On several occasions throughout the weekend, he told me he wished we lived in Chattanooga so we could "always have this much fun". And there was part of me that wished that too. It was such innocent, simple fun. And it reminded me of when it was just Ethan and I, before we had Eli. It was Ethan and I against the world. We did everything together. I called him my little sidekick. Now don't get me wrong. I am head over heels in love with Eli and I tried long and hard to bring him into our lives. He was an answer to my prayers and he quite literally kept me company during some lonely, lonely times during my pregnancy with him (read: during Adam's heart surgery and recovery). Eli gave me strength when no one else could. But there was a part of me that worried that perhaps I might've ruined the simplicity and security of Ethan's life by having another child. And as irrational as it might be, I haven't had this thought since the early days of Eli's newborn-ness so I'm finding these thoughts a bit startling. And they have been plaguing me. I know for certain I wouldn't be better off without Eli, but would Ethan?
But the reality is that even if Ethan and I lived in Chattanooga, Adam and Eli would have to move there eventually to be with us. And then we'd have to find a place to live. And Adam would have to work. And I would have to do the laundry and cook dinner and clean up after the boys. And life in Chattanooga would take on a very similar shape to the the life we have here, which has its own merits of simplicity. I did take the time to explain all of this Ethan who ever so wisely explained to me that if I needed money to buy food and clothes while living in Chattanooga, I could simply just "bring my wallet" and then I would have unlimited funds with which to purchase the items we need. When I explained that the money would certainly run out he calmly explained that a trip to the bank would fix that particular problem. You see where this is going...
So out of all of this, I have decided two things. One, I am an emotional basket case over Ethan turning five and sincerely hope that six is much easier. And two, I will need to make more of an effort to carve out special time just for him (which I try really hard to do, I think I just need to do more of it...or do it when we aren't at home so I can't get sucked into folding laundry or cleaning or prepping dinner when I'm supposed to be playing Star Wars or Legos). Oh. And I've also decided I need to drink in the moments. With BOTH boys. Which I have totally been doing since our trip and I have to say that although I've been teary-eyed a lot more during the day, I've also been fully aware of my full bucket and a full bucket makes it a lot easier to handle the hairy moments of the day.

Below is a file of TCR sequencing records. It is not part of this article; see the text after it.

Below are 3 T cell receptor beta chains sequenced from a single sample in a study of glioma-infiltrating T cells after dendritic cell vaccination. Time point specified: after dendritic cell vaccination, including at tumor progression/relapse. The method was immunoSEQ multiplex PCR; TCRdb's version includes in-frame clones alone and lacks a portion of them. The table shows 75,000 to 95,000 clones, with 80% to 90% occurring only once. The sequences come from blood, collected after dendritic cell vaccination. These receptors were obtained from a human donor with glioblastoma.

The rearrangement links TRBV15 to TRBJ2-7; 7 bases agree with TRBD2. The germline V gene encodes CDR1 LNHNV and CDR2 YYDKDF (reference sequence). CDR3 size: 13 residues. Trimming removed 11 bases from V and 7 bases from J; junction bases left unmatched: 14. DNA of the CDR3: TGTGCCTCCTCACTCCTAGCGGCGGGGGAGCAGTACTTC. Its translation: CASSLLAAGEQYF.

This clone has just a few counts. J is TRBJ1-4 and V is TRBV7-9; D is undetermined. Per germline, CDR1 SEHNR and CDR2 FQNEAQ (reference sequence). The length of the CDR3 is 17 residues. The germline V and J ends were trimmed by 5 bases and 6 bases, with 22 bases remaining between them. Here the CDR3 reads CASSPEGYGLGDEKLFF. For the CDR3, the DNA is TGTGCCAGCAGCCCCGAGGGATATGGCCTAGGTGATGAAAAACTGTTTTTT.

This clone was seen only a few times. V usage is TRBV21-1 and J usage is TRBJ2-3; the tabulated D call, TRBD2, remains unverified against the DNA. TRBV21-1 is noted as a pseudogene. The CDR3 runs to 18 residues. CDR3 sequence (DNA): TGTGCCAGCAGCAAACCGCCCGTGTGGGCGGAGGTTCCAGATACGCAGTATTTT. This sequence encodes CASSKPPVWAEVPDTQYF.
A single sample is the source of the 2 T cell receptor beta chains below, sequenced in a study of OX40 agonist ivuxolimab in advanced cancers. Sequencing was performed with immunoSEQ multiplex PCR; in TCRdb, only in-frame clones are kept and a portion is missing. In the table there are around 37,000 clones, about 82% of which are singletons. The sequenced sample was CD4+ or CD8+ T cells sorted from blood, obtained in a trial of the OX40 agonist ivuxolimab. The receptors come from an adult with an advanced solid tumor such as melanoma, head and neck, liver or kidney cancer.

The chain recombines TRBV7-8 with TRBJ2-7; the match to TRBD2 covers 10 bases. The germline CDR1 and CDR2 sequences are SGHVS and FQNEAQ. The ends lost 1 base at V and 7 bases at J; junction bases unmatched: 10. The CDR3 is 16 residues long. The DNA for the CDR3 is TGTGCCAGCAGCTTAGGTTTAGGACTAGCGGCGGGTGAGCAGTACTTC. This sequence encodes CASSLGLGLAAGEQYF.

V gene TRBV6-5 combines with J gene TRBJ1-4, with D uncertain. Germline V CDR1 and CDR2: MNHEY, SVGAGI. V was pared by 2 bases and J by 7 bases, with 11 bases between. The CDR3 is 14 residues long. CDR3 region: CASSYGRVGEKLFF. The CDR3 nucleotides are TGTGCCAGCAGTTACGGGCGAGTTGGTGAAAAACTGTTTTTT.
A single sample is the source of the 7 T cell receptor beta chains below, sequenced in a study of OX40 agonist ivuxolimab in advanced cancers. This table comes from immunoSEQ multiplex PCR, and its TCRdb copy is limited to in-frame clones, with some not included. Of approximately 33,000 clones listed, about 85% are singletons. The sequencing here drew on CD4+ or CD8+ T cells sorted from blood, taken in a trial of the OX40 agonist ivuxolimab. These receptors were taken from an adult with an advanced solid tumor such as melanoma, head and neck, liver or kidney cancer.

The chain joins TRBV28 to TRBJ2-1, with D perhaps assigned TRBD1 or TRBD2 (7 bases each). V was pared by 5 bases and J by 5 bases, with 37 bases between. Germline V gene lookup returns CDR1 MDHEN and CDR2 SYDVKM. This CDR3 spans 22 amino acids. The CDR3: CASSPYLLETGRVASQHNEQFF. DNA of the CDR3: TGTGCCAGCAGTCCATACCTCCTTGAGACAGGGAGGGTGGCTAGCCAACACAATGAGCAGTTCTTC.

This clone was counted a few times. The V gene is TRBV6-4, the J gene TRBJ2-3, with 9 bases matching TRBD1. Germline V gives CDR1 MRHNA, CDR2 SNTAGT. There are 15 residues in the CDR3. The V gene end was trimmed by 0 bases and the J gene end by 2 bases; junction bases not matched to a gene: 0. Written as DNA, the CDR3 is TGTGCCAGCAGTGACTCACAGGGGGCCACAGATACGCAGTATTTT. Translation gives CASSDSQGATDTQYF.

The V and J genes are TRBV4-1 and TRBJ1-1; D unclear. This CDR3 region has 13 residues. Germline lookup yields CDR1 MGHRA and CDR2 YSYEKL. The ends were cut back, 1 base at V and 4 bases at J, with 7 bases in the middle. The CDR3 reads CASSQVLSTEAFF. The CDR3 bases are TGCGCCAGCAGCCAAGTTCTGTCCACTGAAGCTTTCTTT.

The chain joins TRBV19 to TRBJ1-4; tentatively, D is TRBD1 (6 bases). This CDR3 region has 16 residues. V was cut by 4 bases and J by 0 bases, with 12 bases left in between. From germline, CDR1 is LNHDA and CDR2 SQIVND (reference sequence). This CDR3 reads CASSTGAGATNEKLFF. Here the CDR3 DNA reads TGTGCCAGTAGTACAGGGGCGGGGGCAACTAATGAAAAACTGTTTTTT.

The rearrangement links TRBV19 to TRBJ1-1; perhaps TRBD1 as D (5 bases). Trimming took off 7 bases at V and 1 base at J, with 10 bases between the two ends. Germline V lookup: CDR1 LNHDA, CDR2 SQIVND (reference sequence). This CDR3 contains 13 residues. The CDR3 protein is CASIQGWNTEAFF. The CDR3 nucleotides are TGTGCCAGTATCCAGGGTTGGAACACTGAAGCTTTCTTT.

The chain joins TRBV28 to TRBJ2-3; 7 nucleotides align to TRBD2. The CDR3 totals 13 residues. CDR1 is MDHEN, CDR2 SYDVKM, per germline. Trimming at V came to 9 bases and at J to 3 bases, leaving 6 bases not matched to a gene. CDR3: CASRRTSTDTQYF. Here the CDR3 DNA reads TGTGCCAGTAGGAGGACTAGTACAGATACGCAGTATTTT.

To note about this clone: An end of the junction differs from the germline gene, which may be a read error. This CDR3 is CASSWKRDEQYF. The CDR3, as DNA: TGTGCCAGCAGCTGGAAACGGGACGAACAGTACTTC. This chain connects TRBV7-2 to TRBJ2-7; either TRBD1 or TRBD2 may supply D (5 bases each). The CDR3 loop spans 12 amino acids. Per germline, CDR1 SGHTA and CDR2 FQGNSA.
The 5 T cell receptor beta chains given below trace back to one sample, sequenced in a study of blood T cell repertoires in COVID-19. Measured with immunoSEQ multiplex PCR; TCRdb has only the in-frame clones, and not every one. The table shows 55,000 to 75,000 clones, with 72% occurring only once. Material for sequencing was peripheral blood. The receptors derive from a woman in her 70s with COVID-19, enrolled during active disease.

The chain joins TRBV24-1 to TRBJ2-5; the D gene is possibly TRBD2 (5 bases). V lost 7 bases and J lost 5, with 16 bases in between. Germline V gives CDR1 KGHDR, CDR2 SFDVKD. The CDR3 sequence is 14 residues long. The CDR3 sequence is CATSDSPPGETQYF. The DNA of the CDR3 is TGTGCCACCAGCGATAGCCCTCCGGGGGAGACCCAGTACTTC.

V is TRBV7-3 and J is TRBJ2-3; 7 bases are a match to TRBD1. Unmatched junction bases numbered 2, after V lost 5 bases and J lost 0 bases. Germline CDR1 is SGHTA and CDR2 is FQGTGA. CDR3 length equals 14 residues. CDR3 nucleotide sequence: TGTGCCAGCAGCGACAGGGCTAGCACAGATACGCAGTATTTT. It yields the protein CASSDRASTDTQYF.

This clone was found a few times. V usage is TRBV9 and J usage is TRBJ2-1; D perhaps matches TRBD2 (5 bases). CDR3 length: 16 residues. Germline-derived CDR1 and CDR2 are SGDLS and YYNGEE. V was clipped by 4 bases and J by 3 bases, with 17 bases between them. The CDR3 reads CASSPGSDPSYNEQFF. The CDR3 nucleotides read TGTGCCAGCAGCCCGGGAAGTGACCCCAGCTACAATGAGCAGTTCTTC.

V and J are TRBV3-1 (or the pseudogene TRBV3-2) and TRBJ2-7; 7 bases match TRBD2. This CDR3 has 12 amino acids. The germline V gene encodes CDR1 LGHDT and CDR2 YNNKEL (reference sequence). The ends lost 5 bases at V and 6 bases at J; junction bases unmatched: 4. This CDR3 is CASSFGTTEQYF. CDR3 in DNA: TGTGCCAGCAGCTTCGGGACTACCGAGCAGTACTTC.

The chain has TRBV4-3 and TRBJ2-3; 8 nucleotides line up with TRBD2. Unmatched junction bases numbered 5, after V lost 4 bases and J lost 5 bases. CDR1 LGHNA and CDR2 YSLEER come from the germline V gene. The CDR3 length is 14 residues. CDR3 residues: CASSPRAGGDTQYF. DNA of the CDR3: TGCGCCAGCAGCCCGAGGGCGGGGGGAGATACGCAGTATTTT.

What hairy moments, you say? For instance, today, during Tae Kwon Do, Eli wanted neither to be held nor to be put down. What he really wanted was to be allowed to run in the middle of the parking in the middle of a rain storm. And I discovered this as he was already halfway down the sidewalk out to the parking lot where he fell off the curb and skinned his knee and screamed bloody murder for the next 15 minutes while I stood under the awning and had water dripping down my back. Did I get anxious or irritated? No, ma'am. I simply held my little man close to me and rubbed his back and shushed in his ear until he settled down. When he was calm, I went back inside to watch Ethan. And while rocking side to side, fighting with Eli to settle down and doing the math to figure out how much longer I have until he grows out of this stage, I caught a glimpse of another mother in the class, whose boys are Ethan's age, looking longingly at me while I was holding and stroking my little one. Where's that full bucket? Oh yes, here it is. Right here next to me.
A few pictures of my little (or should I say not-so-little) bucket filler on our trip:
The fountain outside of our "ho-towel". He used up every last piece of change I had in my wallet. Every time we walked by it he said, "Can I have a few coins?".
Played for hours at the children's museum. No where else to be!
Ice cream after the museum. I love that satisfied smile.
I swear this bridge looks MUCH much more precarious in photos than it does in real life. And much longer too. I almost screamed out loud when I saw this picture but when I took it, he appeared to be totally safe. I promise. Really.
Our fearless travel companion